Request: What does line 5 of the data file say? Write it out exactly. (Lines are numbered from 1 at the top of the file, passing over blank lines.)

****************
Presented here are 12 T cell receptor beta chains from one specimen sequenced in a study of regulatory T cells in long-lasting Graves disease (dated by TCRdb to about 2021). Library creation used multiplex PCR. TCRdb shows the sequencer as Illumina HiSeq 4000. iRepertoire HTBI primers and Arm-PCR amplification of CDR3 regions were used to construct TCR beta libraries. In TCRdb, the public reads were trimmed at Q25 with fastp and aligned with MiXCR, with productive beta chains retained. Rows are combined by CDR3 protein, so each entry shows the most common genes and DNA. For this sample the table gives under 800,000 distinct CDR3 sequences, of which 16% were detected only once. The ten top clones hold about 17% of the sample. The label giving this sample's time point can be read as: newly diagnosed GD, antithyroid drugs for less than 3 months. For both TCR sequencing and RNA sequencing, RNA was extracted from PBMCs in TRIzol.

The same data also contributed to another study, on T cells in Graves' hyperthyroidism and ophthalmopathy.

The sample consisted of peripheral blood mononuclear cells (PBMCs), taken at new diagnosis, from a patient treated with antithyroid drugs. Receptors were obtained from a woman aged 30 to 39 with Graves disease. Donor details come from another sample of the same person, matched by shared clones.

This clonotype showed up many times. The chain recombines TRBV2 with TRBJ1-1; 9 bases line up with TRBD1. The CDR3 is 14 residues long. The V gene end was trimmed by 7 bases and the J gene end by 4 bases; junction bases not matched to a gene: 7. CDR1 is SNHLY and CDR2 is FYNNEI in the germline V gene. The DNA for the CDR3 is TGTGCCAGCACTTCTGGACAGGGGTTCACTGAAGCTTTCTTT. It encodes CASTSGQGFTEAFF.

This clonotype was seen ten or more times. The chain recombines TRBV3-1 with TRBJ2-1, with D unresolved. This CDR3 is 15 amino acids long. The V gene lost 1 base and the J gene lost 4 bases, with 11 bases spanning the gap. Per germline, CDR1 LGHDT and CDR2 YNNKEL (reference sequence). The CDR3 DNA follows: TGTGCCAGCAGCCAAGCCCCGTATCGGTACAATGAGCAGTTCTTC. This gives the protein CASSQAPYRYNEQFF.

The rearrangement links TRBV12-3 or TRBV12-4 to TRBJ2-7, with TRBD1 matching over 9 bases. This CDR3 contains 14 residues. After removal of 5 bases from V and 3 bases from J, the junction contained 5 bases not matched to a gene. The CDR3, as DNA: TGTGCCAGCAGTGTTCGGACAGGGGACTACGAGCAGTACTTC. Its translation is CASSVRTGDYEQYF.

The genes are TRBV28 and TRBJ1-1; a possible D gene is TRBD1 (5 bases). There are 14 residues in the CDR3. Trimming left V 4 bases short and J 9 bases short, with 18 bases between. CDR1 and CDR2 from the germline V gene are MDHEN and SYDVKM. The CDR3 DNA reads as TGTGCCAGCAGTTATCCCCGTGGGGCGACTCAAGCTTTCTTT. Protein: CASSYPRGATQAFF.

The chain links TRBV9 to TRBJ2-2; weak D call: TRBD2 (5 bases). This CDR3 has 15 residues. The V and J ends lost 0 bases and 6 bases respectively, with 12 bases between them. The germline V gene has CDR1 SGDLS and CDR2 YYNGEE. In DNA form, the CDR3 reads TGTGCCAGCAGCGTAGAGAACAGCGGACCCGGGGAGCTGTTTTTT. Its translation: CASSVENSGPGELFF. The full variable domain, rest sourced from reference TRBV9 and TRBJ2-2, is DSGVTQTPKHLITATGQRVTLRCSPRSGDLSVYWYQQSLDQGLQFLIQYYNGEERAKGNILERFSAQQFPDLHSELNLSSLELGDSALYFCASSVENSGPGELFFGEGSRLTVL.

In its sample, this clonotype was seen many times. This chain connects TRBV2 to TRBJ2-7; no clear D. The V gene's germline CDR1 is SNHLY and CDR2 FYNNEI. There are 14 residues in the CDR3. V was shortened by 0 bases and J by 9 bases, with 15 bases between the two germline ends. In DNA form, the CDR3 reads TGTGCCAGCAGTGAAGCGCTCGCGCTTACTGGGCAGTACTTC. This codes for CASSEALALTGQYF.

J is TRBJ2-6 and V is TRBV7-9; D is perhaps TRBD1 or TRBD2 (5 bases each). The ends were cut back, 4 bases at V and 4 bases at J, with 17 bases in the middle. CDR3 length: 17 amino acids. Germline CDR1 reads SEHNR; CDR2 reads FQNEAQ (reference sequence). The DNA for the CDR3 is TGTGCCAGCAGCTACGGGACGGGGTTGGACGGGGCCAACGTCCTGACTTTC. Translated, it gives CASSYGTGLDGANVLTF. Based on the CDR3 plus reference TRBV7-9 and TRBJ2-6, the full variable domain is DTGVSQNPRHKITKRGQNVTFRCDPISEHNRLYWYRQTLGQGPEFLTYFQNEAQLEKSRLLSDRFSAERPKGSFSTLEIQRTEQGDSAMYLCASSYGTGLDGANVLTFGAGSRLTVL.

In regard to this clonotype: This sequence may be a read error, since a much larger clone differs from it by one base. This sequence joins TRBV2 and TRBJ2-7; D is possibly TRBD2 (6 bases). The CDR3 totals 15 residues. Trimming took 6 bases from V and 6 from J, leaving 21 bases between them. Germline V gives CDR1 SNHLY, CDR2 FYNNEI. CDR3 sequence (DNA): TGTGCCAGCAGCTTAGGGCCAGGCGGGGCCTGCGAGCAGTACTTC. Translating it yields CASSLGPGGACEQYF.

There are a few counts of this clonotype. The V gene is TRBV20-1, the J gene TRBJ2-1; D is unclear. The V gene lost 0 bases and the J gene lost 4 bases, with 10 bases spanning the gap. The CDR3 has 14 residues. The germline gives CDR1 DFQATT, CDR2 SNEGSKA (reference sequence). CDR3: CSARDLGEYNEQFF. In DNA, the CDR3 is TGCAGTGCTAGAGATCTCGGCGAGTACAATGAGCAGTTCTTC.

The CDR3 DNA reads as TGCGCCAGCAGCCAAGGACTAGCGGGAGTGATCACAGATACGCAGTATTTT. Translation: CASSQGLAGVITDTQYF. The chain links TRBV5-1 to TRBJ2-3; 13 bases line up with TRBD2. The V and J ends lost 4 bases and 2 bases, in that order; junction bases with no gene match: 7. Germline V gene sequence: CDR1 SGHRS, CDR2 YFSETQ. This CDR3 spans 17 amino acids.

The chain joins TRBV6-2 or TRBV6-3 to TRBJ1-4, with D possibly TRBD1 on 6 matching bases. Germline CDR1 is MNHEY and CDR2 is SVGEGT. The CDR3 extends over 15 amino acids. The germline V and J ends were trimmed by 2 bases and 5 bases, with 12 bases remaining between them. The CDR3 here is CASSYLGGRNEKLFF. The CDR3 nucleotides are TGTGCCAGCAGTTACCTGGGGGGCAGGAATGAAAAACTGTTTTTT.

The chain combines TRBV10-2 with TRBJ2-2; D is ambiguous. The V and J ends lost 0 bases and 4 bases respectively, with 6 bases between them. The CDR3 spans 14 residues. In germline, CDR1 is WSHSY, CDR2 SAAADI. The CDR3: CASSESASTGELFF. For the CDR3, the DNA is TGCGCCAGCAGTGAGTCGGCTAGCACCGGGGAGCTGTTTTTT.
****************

This clonotype was seen ten or more times. The chain recombines TRBV3-1 with TRBJ2-1, with D unresolved. This CDR3 is 15 amino acids long. The V gene lost 1 base and the J gene lost 4 bases, with 11 bases spanning the gap. Per germline, CDR1 LGHDT and CDR2 YNNKEL (reference sequence). The CDR3 DNA follows: TGTGCCAGCAGCCAAGCCCCGTATCGGTACAATGAGCAGTTCTTC. This gives the protein CASSQAPYRYNEQFF.